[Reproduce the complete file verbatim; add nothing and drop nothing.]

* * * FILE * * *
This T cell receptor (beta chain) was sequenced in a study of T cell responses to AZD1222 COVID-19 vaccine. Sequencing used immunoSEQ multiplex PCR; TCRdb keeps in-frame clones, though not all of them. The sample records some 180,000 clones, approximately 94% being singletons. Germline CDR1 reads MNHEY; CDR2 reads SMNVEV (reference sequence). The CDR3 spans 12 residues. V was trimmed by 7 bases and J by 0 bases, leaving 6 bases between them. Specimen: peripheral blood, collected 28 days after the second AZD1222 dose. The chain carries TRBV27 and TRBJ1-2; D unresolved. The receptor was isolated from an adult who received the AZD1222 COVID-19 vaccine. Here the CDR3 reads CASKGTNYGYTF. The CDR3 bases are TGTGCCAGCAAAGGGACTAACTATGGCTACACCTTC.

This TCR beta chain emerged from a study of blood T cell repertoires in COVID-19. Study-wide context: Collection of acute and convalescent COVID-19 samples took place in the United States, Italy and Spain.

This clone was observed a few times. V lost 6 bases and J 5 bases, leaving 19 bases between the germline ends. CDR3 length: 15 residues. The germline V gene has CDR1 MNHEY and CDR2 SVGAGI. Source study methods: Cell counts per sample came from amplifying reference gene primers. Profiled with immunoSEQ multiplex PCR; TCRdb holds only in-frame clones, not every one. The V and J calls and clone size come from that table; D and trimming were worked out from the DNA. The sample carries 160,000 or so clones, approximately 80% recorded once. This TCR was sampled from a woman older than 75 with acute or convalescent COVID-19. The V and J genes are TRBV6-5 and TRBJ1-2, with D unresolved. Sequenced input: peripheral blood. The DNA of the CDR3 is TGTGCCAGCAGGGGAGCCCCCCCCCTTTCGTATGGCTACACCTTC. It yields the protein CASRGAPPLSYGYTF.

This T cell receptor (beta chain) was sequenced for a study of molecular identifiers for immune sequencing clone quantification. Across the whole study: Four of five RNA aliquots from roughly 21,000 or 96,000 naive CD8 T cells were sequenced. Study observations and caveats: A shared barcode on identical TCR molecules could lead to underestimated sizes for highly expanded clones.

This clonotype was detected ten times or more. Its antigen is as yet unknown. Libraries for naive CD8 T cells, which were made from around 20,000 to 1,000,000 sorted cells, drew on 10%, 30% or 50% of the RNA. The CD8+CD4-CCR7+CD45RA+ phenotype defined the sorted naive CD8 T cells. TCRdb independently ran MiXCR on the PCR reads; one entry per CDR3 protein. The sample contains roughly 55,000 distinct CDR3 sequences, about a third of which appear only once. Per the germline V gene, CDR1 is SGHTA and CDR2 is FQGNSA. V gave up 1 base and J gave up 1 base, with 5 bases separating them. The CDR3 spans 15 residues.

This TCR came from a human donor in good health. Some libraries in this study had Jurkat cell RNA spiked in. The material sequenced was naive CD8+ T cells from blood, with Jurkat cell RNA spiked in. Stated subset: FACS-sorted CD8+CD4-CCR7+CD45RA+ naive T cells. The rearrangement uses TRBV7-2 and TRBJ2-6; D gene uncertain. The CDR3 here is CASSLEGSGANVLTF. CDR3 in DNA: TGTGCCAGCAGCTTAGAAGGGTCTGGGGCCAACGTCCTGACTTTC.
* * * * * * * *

This T cell receptor (beta chain) was sequenced in a study of T cell responses to AZD1222 COVID-19 vaccine. Sequencing used immunoSEQ multiplex PCR; TCRdb keeps in-frame clones, though not all of them. The sample records some 180,000 clones, approximately 94% being singletons. Germline CDR1 reads MNHEY; CDR2 reads SMNVEV (reference sequence). The CDR3 spans 12 residues. V was trimmed by 7 bases and J by 0 bases, leaving 6 bases between them. Specimen: peripheral blood, collected 28 days after the second AZD1222 dose. The chain carries TRBV27 and TRBJ1-2; D unresolved. The receptor was isolated from an adult who received the AZD1222 COVID-19 vaccine. Here the CDR3 reads CASKGTNYGYTF. The CDR3 bases are TGTGCCAGCAAAGGGACTAACTATGGCTACACCTTC.

This TCR beta chain emerged from a study of blood T cell repertoires in COVID-19. Study-wide context: Collection of acute and convalescent COVID-19 samples took place in the United States, Italy and Spain.

This clone was observed a few times. V lost 6 bases and J 5 bases, leaving 19 bases between the germline ends. CDR3 length: 15 residues. The germline V gene has CDR1 MNHEY and CDR2 SVGAGI. Source study methods: Cell counts per sample came from amplifying reference gene primers. Profiled with immunoSEQ multiplex PCR; TCRdb holds only in-frame clones, not every one. The V and J calls and clone size come from that table; D and trimming were worked out from the DNA. The sample carries 160,000 or so clones, approximately 80% recorded once. This TCR was sampled from a woman older than 75 with acute or convalescent COVID-19. The V and J genes are TRBV6-5 and TRBJ1-2, with D unresolved. Sequenced input: peripheral blood. The DNA of the CDR3 is TGTGCCAGCAGGGGAGCCCCCCCCCTTTCGTATGGCTACACCTTC. It yields the protein CASRGAPPLSYGYTF.

This T cell receptor (beta chain) was sequenced for a study of molecular identifiers for immune sequencing clone quantification. Across the whole study: Four of five RNA aliquots from roughly 21,000 or 96,000 naive CD8 T cells were sequenced. Study observations and caveats: A shared barcode on identical TCR molecules could lead to underestimated sizes for highly expanded clones.

This clonotype was detected ten times or more. Its antigen is as yet unknown. Libraries for naive CD8 T cells, which were made from around 20,000 to 1,000,000 sorted cells, drew on 10%, 30% or 50% of the RNA. The CD8+CD4-CCR7+CD45RA+ phenotype defined the sorted naive CD8 T cells. TCRdb independently ran MiXCR on the PCR reads; one entry per CDR3 protein. The sample contains roughly 55,000 distinct CDR3 sequences, about a third of which appear only once. Per the germline V gene, CDR1 is SGHTA and CDR2 is FQGNSA. V gave up 1 base and J gave up 1 base, with 5 bases separating them. The CDR3 spans 15 residues.

This TCR came from a human donor in good health. Some libraries in this study had Jurkat cell RNA spiked in. The material sequenced was naive CD8+ T cells from blood, with Jurkat cell RNA spiked in. Stated subset: FACS-sorted CD8+CD4-CCR7+CD45RA+ naive T cells. The rearrangement uses TRBV7-2 and TRBJ2-6; D gene uncertain. The CDR3 here is CASSLEGSGANVLTF. CDR3 in DNA: TGTGCCAGCAGCTTAGAAGGGTCTGGGGCCAACGTCCTGACTTTC.